The epidemiology, co-morbidity and overlap of attention deficit hyperactivity disorder (ADHD) and deficits in attention, motor control and perception (DAMP), as defined in Scandinavia, were assessed in a total population of 589 6-year-old children screened for neurodevelopmental and neuropsychiatric disorders at the Skovde Central Hospital, and the University of Goteborg, Sweden. Among 63 children (10.7%) with identified disorders, the prevalence rates for ADHD and DAMP were 2.4-4% and 5.3-6.9%, respectively. One in four to three in four of children with DAMP had ADHD. Attention problems were more pronounced in the ADHD group, but overactivity and impulsivity did not distinguish ADHD from DAMP. Children with DAMP had, by definition, more deficits in perception and motor function. [1]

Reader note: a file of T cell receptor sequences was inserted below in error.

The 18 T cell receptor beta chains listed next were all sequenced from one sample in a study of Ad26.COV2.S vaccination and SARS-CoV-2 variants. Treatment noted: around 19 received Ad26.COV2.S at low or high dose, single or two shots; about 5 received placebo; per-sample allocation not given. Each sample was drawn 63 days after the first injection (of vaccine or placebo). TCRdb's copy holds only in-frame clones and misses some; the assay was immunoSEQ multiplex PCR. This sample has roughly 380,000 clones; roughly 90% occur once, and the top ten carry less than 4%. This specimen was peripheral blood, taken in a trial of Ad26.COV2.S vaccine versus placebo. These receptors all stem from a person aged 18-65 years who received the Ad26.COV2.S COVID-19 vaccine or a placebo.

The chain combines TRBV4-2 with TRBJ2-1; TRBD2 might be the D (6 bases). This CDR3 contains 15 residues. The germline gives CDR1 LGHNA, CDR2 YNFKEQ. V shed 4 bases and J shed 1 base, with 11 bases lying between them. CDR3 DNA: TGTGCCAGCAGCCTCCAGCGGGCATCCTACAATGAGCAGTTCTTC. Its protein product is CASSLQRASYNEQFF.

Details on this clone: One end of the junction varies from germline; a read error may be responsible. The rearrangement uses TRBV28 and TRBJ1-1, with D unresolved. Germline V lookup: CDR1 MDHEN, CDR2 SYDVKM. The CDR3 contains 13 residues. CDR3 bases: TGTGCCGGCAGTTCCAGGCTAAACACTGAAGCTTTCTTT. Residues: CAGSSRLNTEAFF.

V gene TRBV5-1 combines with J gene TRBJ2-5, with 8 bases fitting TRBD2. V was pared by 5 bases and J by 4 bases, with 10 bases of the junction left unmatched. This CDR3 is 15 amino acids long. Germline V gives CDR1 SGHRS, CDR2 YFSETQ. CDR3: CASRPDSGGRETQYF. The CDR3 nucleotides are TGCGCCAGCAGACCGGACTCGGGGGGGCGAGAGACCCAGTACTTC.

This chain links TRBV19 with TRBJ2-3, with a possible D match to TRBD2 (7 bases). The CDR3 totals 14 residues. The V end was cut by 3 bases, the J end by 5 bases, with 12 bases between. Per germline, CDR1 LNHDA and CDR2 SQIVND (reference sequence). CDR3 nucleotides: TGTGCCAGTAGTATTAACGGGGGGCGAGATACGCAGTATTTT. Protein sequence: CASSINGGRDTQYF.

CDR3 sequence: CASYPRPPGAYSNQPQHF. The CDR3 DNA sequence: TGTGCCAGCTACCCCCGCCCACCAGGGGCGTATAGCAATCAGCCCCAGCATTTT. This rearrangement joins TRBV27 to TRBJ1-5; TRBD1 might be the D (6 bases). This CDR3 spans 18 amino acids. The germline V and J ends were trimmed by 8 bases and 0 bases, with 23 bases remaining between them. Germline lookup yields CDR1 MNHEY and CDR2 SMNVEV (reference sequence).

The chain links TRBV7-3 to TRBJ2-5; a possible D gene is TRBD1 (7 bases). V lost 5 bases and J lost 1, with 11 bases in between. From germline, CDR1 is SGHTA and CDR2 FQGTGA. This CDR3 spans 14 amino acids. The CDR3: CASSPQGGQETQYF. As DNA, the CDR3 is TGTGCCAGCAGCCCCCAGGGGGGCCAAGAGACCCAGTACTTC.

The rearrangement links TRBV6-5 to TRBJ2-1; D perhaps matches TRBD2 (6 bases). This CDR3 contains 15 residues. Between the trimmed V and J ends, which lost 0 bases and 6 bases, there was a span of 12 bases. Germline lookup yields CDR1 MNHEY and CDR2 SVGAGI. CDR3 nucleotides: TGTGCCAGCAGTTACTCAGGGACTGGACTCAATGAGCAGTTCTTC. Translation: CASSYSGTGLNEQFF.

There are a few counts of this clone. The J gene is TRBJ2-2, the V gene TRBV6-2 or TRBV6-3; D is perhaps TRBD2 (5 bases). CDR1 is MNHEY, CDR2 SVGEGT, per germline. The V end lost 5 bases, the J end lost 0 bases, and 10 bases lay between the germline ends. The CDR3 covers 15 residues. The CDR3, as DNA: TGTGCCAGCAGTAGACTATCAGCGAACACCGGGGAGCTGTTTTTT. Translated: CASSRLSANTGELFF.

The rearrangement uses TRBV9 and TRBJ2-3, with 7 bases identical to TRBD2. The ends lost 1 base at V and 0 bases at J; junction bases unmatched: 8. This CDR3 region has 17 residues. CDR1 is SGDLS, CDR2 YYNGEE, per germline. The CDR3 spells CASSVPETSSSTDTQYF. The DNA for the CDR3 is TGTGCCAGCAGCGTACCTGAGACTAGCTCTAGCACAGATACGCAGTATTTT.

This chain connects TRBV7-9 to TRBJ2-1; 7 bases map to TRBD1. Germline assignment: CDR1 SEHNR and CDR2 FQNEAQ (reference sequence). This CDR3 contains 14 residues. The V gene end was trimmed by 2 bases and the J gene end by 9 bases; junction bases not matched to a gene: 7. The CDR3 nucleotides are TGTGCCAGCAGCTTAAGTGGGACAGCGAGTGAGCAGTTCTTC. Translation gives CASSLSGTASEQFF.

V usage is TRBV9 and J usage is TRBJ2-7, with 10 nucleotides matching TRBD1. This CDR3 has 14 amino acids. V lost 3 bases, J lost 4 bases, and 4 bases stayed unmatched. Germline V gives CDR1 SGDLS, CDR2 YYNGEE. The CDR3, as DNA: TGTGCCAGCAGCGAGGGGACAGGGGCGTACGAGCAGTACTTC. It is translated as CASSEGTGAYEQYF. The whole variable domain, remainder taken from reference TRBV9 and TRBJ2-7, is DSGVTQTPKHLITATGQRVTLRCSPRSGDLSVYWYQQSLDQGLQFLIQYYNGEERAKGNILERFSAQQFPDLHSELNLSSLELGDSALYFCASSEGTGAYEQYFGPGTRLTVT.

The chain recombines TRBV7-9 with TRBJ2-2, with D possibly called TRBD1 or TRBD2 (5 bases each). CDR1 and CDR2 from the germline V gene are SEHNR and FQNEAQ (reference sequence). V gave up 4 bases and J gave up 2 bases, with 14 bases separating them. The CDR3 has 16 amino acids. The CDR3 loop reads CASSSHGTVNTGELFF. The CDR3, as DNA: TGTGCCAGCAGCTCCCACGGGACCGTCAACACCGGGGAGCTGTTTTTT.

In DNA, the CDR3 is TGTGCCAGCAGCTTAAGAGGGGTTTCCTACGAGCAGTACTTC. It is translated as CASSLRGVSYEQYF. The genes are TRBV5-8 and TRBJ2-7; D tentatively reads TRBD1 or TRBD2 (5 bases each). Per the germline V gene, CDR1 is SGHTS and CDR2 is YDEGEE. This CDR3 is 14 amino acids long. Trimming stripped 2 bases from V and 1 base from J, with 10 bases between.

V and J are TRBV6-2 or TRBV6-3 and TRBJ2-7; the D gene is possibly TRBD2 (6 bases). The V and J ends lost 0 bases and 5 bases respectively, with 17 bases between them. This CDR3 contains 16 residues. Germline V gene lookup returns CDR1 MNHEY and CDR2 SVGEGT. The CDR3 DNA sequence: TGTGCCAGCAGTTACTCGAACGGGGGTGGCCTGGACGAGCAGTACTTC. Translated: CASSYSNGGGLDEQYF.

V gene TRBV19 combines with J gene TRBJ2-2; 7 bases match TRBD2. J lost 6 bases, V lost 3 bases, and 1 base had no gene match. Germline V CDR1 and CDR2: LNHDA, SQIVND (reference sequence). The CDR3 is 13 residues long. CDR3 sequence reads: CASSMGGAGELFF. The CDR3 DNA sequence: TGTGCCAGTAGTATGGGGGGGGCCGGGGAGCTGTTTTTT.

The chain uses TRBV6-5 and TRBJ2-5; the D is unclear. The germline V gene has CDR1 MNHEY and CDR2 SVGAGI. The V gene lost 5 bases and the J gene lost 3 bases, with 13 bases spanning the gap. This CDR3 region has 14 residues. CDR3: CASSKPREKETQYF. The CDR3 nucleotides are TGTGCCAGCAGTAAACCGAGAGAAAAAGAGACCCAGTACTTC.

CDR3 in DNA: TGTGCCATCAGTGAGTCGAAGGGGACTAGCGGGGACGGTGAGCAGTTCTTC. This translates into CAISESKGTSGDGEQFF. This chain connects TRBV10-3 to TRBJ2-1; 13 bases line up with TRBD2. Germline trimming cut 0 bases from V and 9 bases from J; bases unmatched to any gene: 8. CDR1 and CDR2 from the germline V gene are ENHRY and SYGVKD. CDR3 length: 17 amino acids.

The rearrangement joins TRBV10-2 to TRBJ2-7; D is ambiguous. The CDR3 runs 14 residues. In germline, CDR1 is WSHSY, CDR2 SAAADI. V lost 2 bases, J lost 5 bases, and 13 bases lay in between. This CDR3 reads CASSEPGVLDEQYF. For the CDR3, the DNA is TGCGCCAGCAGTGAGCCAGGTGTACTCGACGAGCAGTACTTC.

COMMENT. The Scandinavian syndrome of DAMP emphasizes the association of neurological signs of motor dysfunction, perceptual dysfunction, and attention deficits, whereas the current American DSM criteria for ADHD include only symptoms of inattentiveness, hyperactivity, and impulsivity, excluding reference to tests for neurological and perceptual dysfunction. The overlap of these syndromes and the higher prevalence of DAMP compared to ADHD suggests that the neurological examination and tests for perceptual dysfunction should form an integral part of the criteria for diagnosis of the attention deficit disorders (ADHD). A return to the former minimal brain dysfunction (MBD) criteria, in addition to symptoms of ADHD, would allow a more objective diagnosis and earlier recognition and remediation of associated motor incoordination and perceptual deficits.

Conflicting parent and teacher reports of problem behaviors were noted in children with reading disabilities and/or ADHD in a study at the University of Houston [2]. In evaluating a child for ADHD, it is important to obtain both teacher and parent reports.